This is a non-technical description of why Yahoo! Mail is unsafe to use in a public setting, and indeed at all. I will be pointing people at this page as I go through the long process of changing an address I’ve had for more than a decade.
What’s wrong with Yahoo Mail?
A lot of web addresses start with http://–that’s a signal that the “scheme” used to deliver the page to your browser is something called HTTP, which is a technical specification that turns out is a really good way to move around web pages. As the page flows to the browser, it’s susceptible to eavesdropping, particularly over a wi-fi connection, and much more so in public, including the usual hotspots like coffee shops, but also workplaces and many home environments. It’s the virtual equivalent of a postcard. When you’re reading the news or checking traffic, it’s not a big deal if someone can sneak a glance at your page.
Some addresses start with https://–notice the extra ‘s’ which stands for “secure”. This means two things 1) that the web page being sent over is encrypted, and thus unavailable to eavesdroppers, and 2) that the people running the site had to obtain a certificate, which is a form of proof of their identity as an organization (that they’re not, say, Ukrainian phishers). Many years ago, serving pages over https was considered quite expensive in that servers needed much beefier processors to run all that encryption. Today, while it still requires extra computation, it’s not as big of a deal. Most off-the-shelf servers have plenty of extra power. To be fair, for a truly ginormous application with millions of users like Yahoo Mail, it is not a trivial thing to roll out. But it’s critically important.
First, to dispel a point of confusion, these days nearly every site, including Yahoo Mail, uses https for the login screen. This is the most critical time when encryption is needed, because otherwise you’d be sending your password on a postcard for anyone with even modest technical skills to peek at. So that’s good, but it’s no longer enough. Because sites are written so that you don’t have to reenter your password on every single new page, they use a tiny bit of information called a “cookie” in your browser to stay logged in. Cookies themselves are neither good nor bad, but if an eavesdropper gets a hold of one, they can control most of your account–everything that doesn’t require re-entering a password. In Yahoo Mail this includes reading any of your messages, sending mail on your behalf, or even deleting messages. Are you comfortable allowing strangers to do this?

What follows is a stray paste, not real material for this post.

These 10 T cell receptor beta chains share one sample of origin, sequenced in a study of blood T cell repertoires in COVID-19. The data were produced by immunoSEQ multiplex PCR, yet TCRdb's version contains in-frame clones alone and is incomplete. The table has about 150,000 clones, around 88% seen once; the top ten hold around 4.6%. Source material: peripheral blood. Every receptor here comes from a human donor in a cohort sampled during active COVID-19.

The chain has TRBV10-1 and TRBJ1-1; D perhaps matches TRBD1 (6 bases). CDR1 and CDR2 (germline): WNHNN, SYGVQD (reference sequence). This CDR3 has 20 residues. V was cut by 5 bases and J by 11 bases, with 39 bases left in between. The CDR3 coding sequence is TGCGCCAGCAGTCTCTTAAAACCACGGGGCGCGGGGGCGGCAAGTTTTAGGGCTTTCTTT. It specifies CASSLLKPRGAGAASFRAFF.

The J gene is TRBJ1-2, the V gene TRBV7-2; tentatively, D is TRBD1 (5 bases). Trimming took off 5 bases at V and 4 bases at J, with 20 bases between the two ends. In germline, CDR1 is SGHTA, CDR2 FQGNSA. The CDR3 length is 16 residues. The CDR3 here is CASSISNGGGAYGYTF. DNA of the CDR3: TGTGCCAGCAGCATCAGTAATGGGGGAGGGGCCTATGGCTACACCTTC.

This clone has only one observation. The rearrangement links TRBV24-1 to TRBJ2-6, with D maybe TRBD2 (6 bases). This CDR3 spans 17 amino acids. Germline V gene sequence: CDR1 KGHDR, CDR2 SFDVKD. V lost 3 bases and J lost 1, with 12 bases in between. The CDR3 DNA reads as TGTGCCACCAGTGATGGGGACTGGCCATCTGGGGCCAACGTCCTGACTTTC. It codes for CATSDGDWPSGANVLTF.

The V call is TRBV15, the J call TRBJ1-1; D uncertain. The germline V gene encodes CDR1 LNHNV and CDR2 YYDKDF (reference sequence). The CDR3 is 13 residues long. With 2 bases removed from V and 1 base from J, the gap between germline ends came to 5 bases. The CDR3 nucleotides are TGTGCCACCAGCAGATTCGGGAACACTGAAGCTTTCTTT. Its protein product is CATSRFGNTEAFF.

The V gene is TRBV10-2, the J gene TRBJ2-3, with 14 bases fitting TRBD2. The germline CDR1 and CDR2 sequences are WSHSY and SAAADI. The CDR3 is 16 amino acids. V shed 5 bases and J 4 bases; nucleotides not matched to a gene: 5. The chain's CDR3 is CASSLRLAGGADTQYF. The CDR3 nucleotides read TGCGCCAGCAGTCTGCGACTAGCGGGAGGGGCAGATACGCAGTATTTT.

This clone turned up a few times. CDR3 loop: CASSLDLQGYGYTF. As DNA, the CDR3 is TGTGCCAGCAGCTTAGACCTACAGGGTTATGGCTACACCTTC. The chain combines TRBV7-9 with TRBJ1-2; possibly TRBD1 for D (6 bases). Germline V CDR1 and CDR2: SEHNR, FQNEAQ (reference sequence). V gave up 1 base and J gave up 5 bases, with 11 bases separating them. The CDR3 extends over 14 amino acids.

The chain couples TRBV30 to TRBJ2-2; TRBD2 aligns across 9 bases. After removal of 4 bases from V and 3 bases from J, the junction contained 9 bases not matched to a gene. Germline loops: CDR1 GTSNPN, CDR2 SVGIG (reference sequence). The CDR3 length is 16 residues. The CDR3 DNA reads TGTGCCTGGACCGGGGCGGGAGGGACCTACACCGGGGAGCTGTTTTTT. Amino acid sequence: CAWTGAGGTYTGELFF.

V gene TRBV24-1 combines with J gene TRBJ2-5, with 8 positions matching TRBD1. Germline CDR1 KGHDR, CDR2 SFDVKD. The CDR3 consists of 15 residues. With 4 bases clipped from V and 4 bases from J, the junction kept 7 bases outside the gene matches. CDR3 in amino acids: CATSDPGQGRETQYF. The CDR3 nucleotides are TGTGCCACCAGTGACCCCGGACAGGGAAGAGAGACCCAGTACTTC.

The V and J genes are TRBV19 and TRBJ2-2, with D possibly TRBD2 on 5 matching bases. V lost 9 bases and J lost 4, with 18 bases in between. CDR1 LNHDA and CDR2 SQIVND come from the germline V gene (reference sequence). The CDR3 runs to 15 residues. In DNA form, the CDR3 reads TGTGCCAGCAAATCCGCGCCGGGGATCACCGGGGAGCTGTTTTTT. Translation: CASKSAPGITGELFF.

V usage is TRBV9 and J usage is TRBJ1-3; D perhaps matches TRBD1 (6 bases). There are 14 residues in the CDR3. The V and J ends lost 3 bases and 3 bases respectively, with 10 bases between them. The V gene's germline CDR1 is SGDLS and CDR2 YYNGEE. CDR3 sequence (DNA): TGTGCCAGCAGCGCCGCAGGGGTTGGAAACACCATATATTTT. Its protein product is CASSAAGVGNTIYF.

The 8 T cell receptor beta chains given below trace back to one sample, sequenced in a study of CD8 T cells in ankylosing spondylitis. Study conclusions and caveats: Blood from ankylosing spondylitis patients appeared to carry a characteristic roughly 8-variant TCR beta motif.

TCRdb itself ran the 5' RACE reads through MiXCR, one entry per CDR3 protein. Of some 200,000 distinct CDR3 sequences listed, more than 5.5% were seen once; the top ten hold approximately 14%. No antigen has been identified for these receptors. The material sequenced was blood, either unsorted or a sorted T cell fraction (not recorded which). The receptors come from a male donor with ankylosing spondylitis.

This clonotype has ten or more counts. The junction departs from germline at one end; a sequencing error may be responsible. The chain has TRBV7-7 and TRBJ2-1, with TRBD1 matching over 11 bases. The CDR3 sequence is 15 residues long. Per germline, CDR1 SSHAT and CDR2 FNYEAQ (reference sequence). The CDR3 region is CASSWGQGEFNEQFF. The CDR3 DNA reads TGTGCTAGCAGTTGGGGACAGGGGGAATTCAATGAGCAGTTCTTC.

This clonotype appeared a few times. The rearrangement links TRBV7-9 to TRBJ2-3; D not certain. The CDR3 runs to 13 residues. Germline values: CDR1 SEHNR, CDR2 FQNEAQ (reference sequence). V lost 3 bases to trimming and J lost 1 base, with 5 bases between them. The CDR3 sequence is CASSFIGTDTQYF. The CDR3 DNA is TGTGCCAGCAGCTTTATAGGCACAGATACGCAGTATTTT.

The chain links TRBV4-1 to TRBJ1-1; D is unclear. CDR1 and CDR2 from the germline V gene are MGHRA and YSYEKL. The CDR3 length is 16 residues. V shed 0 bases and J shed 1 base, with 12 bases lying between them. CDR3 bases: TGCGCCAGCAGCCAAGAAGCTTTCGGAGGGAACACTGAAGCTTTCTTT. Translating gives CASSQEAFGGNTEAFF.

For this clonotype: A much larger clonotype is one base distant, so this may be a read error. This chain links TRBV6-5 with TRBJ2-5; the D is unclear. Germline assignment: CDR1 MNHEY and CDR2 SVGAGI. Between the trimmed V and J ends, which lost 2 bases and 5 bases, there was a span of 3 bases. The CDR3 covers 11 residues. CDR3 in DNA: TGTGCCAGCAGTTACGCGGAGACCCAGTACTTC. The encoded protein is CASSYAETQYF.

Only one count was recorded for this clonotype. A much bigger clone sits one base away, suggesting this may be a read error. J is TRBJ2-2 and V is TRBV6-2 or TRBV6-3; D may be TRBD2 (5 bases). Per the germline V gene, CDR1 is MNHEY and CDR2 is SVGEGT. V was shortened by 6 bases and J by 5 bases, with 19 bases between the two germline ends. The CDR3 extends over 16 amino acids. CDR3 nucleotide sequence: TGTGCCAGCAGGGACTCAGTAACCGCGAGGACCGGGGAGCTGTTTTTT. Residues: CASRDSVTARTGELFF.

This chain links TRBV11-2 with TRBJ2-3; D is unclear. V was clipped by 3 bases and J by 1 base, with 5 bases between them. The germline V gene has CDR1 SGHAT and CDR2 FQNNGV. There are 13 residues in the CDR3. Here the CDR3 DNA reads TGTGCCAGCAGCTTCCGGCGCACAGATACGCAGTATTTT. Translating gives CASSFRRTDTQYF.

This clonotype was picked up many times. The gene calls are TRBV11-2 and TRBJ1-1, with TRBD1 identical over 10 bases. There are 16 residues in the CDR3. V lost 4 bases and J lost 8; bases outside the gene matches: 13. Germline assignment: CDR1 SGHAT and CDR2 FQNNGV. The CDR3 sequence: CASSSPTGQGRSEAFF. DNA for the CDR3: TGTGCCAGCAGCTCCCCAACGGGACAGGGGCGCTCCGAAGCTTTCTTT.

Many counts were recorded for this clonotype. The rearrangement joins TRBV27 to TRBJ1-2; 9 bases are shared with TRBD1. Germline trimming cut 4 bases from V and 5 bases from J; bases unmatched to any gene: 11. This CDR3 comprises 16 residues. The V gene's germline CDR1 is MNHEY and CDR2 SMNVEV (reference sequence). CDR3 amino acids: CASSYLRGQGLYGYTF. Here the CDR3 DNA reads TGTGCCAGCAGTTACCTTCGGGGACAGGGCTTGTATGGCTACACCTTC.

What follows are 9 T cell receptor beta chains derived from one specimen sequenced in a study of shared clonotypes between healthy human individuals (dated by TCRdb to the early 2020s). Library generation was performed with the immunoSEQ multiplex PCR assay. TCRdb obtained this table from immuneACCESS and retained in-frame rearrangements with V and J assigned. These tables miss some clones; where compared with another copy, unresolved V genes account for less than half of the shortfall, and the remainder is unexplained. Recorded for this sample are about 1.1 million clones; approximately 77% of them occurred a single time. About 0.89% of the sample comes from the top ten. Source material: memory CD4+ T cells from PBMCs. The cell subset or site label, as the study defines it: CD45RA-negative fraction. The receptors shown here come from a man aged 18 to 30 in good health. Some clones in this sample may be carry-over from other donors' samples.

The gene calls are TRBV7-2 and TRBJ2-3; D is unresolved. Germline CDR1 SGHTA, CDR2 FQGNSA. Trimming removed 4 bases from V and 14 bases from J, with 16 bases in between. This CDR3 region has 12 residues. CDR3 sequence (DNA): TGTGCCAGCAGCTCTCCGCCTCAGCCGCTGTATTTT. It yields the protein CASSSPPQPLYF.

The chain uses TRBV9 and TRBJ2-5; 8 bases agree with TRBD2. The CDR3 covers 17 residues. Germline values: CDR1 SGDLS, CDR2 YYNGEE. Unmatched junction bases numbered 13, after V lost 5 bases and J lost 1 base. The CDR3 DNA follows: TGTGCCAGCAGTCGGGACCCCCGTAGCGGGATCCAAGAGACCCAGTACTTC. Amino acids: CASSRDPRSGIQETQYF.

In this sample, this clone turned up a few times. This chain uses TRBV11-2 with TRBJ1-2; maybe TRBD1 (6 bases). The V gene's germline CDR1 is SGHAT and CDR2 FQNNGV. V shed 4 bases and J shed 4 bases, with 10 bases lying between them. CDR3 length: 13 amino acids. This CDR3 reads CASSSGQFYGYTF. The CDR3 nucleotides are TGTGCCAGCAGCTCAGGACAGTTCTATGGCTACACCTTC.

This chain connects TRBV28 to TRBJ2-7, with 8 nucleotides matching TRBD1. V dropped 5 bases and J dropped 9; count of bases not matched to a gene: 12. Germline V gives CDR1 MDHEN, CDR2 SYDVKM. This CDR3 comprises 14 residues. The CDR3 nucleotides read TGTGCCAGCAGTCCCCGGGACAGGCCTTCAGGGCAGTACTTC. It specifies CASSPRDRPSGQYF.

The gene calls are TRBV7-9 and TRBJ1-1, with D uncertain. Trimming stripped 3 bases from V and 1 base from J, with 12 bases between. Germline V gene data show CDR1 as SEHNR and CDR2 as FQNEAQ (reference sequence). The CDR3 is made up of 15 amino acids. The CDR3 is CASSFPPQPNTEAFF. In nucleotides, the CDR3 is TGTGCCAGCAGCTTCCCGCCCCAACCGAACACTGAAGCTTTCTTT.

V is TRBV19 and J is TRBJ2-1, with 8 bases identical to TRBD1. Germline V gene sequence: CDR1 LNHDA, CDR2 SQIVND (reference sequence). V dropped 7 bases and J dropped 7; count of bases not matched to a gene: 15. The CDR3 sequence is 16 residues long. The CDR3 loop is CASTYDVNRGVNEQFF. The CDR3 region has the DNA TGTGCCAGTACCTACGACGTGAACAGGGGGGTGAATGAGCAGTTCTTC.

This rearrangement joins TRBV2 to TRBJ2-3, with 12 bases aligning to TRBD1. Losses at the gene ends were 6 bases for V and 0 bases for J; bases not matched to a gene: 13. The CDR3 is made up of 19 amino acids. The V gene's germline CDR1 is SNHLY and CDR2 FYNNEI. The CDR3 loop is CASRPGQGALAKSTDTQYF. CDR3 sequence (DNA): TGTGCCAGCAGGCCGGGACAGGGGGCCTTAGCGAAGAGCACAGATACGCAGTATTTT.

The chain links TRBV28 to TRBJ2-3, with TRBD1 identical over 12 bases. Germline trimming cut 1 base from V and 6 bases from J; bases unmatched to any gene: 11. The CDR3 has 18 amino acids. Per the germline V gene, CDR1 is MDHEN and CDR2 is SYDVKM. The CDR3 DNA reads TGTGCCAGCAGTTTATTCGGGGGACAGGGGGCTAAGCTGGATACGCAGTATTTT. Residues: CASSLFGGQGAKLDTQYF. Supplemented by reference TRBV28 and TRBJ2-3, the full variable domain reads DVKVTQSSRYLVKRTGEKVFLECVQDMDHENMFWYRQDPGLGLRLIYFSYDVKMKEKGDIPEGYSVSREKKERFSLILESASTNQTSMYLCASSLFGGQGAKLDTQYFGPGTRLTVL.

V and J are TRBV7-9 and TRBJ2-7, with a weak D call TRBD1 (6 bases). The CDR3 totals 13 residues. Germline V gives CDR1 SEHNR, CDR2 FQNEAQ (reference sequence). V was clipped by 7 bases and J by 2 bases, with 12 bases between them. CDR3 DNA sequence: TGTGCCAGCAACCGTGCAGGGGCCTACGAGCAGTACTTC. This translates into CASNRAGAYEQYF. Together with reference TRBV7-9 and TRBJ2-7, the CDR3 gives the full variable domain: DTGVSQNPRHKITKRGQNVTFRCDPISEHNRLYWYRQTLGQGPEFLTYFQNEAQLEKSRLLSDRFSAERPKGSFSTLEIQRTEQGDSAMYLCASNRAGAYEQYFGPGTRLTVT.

As I mentioned earlier, new, more powerful tools have been out for months that automate the process of taking over accounts this way. Zero technical prowess is needed, only the ability to install a browser plug-in. If there are any web companies dealing in personal information for which this wasn’t a all-hands-on-deck security wake-up, they are grossly negligent. Indeed, other sites like Gmail work with https all-the-time. But still, in 2011, Yahoo Mail doesn’t. I have a soft spot for Yahoo as a former employer, and I want to keep liking them. Too bad they make it so difficult.
The deeper issue at stake is that if this serious of an issue goes unfixed for months, how many lesser issues lurk in the site and have been around for months or years? The issue is trust, my friend, and Yahoo just overdrew their account. I’m leaving.
Q: So what do you want Yahoo to do about this? A: Well, they should fix their site for their millions of remaining users.
Q: What if they fix it tomorrow? Will you delete this message? A: No. Since I no longer trust the site, I am leaving, even though it takes time to notify all the people who still send me mail, and no matter what other developments unfold in the meantime. This page will explain my actions.
Q: Do you really want everyone else to leave Yahoo Mail? A: No, only those who care about their privacy.
Q: What’s your new email address? A: I have a couple, but <my first name> @ <this domain> is a good general-purpose one.
I will continue to update this page as more information becomes available. -m